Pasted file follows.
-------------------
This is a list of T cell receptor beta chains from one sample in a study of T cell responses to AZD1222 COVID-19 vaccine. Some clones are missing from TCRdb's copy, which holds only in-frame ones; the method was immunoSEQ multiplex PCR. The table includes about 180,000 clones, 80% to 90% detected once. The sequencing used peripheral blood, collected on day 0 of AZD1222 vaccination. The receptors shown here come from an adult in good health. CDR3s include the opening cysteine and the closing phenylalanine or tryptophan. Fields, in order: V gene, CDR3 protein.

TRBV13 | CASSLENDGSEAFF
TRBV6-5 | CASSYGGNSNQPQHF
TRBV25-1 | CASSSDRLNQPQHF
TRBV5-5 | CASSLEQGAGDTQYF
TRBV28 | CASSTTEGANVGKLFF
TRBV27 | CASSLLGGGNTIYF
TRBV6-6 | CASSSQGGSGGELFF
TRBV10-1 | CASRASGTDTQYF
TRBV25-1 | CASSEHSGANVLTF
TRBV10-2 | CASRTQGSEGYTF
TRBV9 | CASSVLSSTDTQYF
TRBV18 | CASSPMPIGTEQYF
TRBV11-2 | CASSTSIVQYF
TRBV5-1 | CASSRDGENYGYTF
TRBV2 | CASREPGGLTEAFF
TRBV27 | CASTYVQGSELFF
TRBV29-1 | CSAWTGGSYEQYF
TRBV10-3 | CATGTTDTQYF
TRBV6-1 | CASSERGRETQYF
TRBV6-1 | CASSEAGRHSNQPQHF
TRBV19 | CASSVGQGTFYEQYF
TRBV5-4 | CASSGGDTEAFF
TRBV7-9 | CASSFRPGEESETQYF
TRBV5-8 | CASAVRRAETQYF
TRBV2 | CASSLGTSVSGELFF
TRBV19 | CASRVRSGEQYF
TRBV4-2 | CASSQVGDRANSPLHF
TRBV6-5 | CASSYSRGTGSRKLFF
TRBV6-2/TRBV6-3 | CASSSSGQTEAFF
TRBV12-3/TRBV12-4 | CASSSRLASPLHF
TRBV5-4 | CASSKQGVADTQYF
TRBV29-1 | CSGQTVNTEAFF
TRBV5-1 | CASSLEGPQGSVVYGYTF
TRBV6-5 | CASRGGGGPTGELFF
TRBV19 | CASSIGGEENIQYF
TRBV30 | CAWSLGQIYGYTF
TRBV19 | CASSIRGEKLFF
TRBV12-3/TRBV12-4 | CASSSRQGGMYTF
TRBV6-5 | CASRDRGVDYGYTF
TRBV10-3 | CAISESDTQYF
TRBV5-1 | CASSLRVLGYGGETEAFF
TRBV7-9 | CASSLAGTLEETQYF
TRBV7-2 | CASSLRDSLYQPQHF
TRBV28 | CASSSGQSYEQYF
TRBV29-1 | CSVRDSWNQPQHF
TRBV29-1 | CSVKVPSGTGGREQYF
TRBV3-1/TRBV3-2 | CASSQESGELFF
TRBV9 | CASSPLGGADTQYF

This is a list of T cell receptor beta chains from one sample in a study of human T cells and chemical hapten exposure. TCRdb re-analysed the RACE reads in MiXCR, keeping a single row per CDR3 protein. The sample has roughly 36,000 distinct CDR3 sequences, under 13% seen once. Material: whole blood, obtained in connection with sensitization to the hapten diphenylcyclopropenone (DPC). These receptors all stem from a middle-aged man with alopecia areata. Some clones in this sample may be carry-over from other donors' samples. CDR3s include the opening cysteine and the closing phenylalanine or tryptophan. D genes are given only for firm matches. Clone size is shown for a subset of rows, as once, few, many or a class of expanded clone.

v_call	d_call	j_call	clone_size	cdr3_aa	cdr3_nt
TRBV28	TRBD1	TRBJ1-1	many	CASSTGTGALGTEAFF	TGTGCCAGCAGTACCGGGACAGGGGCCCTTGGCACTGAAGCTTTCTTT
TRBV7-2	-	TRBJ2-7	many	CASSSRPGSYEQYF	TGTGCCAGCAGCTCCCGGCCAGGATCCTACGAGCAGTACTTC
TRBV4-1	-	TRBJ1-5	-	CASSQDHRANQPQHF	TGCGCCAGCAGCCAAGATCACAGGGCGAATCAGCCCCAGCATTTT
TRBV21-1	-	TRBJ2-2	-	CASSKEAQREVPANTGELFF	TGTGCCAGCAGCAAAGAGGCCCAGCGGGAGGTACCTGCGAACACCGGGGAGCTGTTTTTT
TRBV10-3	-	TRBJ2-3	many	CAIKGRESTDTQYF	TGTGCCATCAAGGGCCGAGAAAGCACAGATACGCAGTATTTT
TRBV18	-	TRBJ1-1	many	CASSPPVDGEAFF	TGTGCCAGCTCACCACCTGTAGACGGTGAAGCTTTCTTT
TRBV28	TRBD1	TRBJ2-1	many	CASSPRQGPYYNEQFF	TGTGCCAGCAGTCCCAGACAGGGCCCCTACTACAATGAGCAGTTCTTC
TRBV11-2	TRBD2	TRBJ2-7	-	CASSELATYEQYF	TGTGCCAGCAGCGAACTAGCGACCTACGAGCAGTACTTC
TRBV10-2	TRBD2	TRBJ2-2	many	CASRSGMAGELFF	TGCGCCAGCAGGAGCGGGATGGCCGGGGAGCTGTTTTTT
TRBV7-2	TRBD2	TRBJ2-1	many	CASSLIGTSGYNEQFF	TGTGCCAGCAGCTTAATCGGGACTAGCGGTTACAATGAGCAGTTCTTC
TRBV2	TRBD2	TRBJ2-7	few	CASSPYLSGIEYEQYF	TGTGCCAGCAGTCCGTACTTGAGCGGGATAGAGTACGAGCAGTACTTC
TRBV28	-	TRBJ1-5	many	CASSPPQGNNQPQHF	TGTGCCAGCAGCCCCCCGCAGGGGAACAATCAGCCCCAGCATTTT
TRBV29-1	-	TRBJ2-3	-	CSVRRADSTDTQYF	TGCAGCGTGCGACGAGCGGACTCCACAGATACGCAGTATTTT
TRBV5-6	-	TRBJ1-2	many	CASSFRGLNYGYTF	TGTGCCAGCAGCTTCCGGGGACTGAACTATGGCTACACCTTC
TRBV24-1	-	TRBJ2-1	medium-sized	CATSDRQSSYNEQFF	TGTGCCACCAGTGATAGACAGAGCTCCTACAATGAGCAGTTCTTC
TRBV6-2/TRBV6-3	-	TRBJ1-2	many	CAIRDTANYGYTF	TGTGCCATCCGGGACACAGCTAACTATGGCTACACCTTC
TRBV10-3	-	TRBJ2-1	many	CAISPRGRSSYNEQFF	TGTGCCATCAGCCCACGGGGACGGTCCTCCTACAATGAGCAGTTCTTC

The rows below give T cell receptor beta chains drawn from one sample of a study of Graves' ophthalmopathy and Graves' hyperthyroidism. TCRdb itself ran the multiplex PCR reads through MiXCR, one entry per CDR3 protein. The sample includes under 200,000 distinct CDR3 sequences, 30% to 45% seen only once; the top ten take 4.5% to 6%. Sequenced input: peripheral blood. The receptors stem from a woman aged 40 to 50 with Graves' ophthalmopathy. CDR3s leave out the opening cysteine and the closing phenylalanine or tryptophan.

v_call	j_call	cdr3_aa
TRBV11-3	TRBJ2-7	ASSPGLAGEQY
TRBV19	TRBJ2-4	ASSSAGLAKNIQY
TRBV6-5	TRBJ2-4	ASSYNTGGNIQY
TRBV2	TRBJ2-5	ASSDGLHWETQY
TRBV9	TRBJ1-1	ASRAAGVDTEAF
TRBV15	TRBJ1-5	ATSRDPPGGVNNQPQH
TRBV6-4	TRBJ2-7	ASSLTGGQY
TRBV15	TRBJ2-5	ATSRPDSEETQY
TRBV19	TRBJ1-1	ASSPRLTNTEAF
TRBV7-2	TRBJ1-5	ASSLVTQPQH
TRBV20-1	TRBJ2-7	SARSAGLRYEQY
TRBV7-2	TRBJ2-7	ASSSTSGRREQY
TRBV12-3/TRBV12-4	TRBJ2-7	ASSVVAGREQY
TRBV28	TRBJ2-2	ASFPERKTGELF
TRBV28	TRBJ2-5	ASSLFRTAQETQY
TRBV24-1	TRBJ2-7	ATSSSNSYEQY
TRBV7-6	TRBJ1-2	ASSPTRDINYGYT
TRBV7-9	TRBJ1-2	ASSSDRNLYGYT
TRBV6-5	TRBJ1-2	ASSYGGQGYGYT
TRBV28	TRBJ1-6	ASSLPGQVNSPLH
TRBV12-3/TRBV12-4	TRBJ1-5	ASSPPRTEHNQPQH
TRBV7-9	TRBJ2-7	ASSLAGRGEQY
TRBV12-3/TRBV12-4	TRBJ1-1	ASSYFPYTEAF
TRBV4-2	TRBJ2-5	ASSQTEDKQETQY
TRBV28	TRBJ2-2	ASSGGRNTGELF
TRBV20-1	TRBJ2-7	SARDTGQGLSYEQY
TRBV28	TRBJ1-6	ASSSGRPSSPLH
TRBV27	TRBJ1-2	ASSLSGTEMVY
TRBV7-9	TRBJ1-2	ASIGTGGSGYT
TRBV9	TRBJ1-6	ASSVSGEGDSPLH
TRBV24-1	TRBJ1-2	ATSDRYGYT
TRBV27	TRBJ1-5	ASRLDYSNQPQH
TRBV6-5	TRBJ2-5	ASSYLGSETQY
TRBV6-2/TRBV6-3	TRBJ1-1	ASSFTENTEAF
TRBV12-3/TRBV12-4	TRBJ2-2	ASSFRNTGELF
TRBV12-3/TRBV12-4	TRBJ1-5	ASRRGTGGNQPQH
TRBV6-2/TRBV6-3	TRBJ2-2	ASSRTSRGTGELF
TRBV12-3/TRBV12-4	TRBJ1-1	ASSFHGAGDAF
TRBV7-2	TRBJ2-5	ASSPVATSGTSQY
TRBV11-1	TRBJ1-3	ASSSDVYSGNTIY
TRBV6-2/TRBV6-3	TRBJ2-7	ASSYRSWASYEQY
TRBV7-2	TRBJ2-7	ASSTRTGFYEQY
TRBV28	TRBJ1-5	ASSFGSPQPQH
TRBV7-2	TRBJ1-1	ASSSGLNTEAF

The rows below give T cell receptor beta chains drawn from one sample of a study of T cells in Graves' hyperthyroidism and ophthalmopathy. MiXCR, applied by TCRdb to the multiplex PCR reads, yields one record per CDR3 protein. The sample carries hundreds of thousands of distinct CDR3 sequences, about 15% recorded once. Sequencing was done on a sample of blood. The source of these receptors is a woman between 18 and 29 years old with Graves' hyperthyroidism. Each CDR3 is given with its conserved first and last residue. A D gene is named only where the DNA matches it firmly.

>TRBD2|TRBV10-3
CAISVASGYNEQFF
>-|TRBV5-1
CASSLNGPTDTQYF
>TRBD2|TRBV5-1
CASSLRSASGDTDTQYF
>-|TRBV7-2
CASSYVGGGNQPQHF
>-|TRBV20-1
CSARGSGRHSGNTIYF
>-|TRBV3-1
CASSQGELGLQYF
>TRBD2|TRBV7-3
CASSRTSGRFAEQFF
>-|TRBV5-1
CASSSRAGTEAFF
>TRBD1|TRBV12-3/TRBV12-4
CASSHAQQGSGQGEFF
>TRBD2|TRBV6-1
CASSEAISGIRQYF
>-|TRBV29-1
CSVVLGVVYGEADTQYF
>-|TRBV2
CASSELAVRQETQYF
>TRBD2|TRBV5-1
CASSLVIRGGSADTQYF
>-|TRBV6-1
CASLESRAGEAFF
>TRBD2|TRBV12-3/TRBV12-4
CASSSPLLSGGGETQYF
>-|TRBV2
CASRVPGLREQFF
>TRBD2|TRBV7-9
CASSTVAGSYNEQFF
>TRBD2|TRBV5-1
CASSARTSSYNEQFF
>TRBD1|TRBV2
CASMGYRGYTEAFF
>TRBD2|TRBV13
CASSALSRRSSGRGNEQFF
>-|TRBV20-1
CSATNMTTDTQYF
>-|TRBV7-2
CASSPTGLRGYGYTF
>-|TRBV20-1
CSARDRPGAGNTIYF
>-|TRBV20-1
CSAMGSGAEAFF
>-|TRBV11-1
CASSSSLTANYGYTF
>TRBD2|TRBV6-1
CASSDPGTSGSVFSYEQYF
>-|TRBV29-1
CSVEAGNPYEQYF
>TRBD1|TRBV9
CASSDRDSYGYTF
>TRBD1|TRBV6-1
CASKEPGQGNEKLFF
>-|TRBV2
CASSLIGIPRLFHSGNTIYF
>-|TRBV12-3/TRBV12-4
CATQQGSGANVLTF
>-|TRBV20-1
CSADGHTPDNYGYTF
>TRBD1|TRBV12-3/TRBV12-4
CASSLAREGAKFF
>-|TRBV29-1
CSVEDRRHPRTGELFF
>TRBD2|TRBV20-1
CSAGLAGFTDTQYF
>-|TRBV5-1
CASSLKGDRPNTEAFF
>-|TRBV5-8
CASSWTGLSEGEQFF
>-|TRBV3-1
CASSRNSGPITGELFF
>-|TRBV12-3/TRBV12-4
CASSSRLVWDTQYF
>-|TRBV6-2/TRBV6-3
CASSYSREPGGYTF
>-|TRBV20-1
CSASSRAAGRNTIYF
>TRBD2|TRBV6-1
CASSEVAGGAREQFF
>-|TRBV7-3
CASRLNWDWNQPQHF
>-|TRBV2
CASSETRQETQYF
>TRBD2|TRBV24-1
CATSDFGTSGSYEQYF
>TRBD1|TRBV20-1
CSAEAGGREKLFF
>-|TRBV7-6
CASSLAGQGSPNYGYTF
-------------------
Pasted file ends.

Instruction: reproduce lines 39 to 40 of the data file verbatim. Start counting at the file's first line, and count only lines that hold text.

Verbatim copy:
TRBV12-3/TRBV12-4 | CASSSRQGGMYTF
TRBV6-5 | CASRDRGVDYGYTF